Trustees only got to talk about the student’s welfare for about 20 minutes, however, before Bendis began cross-examining staff about the expulsion letter. “Did you receive this on the 23rd or did you receive it on a different day,” she asked Coordinator of Student Services Rob Griffin, who said he received it after the letter’s date. “So when you received the letter … it wasn’t on the 23rd? It wasn’t transmitted on the 23rd? Which one of you transmitted this letter to Ms. Fisher? Was this something you initially created and showed to your supervisor and then worked on it?”

Bendis noted a “discrepancy between records you created on different days,” namely, handwritten vs. typed versions. “What changed ‘possession of’ knife to ‘brandishing a’ knife?” Bendis demanded of the principal.

Trustee Michele Ryan then observed it was now almost 7 p.m. and they hadn’t heard from the parents. Stampolis, however, returned to questioning staff about document dates and suicide assessment procedures. After this Bendis remarked she was “more confused than ever,” prompting Ryan to inquire if she was asking a question.

“This is a question and I’ll get to it,” snapped Bendis. “Any board member who wants to go home and go to sleep is free to do so – your salary will not be docked.” Trustee Andy Ratermann objected, calling Bendis’ remark “insulting.”

“I think it’s insulting for a board member to continue—” she started to say, but then returned to more questions about dates and placements, concluding, “The record will show that this was administrative issues that had nothing to do with this student.”

She then addressed the parents. “Did the psychologist tell you about any diagnosis that had to do with uncontrollable outbursts of anger? … I will share with the board the name of that disorder when I figure out—” she paused to consult her notes. “It’s called Intermittent Explosive Disorder. It is an … emotional psychological disability that’s in the DSM V.”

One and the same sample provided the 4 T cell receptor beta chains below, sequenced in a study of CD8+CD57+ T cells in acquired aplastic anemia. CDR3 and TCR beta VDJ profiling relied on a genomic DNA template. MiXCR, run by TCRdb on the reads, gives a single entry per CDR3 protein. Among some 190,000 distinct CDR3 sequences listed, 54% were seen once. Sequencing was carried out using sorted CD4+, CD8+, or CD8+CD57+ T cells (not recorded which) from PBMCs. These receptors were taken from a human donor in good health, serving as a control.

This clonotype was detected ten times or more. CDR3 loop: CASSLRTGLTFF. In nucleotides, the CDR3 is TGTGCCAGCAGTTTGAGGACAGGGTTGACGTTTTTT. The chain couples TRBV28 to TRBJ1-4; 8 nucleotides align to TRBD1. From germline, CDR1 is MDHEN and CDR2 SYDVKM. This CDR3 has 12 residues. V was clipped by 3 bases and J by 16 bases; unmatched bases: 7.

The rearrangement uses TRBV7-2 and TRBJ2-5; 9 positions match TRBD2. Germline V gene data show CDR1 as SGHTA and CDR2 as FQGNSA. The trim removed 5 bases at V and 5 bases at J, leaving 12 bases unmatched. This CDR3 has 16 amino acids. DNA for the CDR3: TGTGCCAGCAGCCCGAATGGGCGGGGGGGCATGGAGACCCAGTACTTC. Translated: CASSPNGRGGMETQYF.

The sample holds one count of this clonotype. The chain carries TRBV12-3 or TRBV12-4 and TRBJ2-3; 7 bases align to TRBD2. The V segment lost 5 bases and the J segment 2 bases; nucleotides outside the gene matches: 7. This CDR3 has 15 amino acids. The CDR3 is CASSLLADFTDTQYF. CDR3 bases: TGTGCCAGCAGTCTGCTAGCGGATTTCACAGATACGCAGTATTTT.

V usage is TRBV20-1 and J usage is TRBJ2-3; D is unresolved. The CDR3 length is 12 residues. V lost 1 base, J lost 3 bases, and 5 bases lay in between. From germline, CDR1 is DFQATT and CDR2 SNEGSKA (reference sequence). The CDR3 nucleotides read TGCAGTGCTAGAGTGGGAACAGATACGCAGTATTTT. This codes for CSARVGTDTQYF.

“It seems to me this is testimony,” said Ryan, and that Bendis should be sworn in as a witness. Ratermann went further saying, “This line of questioning is inappropriate.”

“Can I ask the attorney a question?” Bendis continued. “Are you familiar with U.S. Department of Education code 1415 [rights of children with disabilities]. Are you familiar with that? … with subsection five? I’m happy to familiarize our attorney with the particular part of the code.”

The student had no Individualized Education Plan (IEP), noted Ryan, which includes such diagnoses. “It’s irrelevant … because it’s not an issue that has been raised by the family,” said the attorney. “We are here for an expulsion hearing…disability is not an issue.”

Knife or Bright Shiny Object?

At 9:30 p.m. the parents – who hadn’t fully understood their child’s problems – finally got to speak. “I wanted a public hearing,” said the father, “because … There were things that didn’t make sense. I wasn’t really aware of…prior events.”

But before any clarification could happen, Stampolis and Bendis bickered about the order in which trustees could question the parents. After this was settled, the mother, who spoke no English and needed an interpreter, got to say they had complained to the principal about bullying. The principal didn’t recall any such bullying incidents.